BUSINESS sentiment among Singapore small and medium-sized enterprises (SMEs) eased again for the third straight quarter, even as they remained marginally optimistic about the outlook for the first six months of 2019.
The latest Singapore Business Federation (SBF) - DP Info SME Index score fell slightly from 51.0 to 50.7, indicating an increase in caution among the 3,600 SMEs polled in October and November 2018.
But despite the downtrend, a score of above 50 still signals an expectation of growth.
The sector which showed the biggest decline in sentiment was construction/engineering, followed by retail/food and beverage, and transport/storage.
Turnover expectations by SMEs continued to decline on the back of an uncertain macroeconomic environment, down from 5.22 to 5.13. This directly impacted profitability expectations, which also fell from 5.19 to 5.07.
A score of above five indicates expectations of an increase, while a score below that indicates possible declines.
Among the sectors, construction/engineering, commerce/trading, and manufacturing are anticipating negative profit growth.
The study also showed softer capital investment expectations for the next six months, which fell from 5.21 to 5.16, as SMEs take a wait-and-see approach in view of the murky outlook ahead.
This coincides with companies holding back capital investment commitments ahead of possible changes in government initiatives and schemes in the upcoming Budget 2019, according to the report.
SMEs are still looking for opportunities to grow, even as business expansion expectations dipped from 5.45 to 5.41 for the first half of 2019.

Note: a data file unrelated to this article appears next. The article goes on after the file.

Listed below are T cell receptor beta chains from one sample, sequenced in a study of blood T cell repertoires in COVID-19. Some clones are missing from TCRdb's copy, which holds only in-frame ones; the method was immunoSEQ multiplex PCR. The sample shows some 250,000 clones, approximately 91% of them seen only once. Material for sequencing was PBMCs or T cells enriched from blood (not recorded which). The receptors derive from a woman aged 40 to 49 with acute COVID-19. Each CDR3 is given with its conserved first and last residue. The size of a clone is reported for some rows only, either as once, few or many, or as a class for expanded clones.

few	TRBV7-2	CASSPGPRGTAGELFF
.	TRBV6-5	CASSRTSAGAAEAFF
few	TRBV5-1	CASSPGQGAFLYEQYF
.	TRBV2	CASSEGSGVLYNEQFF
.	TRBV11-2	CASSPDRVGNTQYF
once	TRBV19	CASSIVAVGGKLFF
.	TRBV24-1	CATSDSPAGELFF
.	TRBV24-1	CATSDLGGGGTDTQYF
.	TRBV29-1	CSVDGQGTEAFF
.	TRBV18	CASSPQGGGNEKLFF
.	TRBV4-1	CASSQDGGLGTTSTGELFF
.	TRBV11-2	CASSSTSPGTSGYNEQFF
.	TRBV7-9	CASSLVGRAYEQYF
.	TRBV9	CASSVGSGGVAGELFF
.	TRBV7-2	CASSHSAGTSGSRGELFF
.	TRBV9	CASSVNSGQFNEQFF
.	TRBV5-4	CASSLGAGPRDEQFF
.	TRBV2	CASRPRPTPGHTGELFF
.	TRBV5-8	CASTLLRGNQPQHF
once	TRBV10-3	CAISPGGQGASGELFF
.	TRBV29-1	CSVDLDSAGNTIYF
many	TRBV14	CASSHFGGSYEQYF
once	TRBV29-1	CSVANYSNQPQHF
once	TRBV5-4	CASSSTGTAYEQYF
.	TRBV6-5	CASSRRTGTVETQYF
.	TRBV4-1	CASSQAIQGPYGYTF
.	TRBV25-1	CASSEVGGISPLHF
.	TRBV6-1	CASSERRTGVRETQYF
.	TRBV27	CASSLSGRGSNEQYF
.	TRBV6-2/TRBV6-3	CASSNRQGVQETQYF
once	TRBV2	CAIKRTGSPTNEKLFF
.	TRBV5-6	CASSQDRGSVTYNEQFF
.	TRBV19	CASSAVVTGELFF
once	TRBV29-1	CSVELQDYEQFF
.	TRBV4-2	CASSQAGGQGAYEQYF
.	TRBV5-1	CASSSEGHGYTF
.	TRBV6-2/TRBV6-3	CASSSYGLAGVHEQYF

In particular, SMEs in the business services sector and the transport/storage sector are expecting to expand - likely a result of the Comprehensive and Progressive Agreement for Trans-Pacific Partnership (CPTPP), which came into force on Dec 30, 2018, as well as the signing of the Asean e-commerce agreements.
Ho Meng Kit, the chief executive officer of SBF, noted that it was a relief to see that the appetite for business expansion is "still healthy", even as the survey was conducted at the height of the US-China trade tensions.
"Given the ongoing trade tensions and slower economic growth climate, it is even more pertinent that our companies stay nimble and are quick to take advantage of opportunities that may arise from the diversion of trade and re-shuffling of global supply chains," he said.
He said that business should continue to innovate and transform, as well as to tap the extensive network of free trade agreements that Singapore has signed.
James Gothard, general manager, Credit Services & Strategy SEA of Experian, added: "SMEs are likely to look forward to supporting measures announced in Budget 2019 to overcome near-term challenges, as well as enable them to capture future opportunities."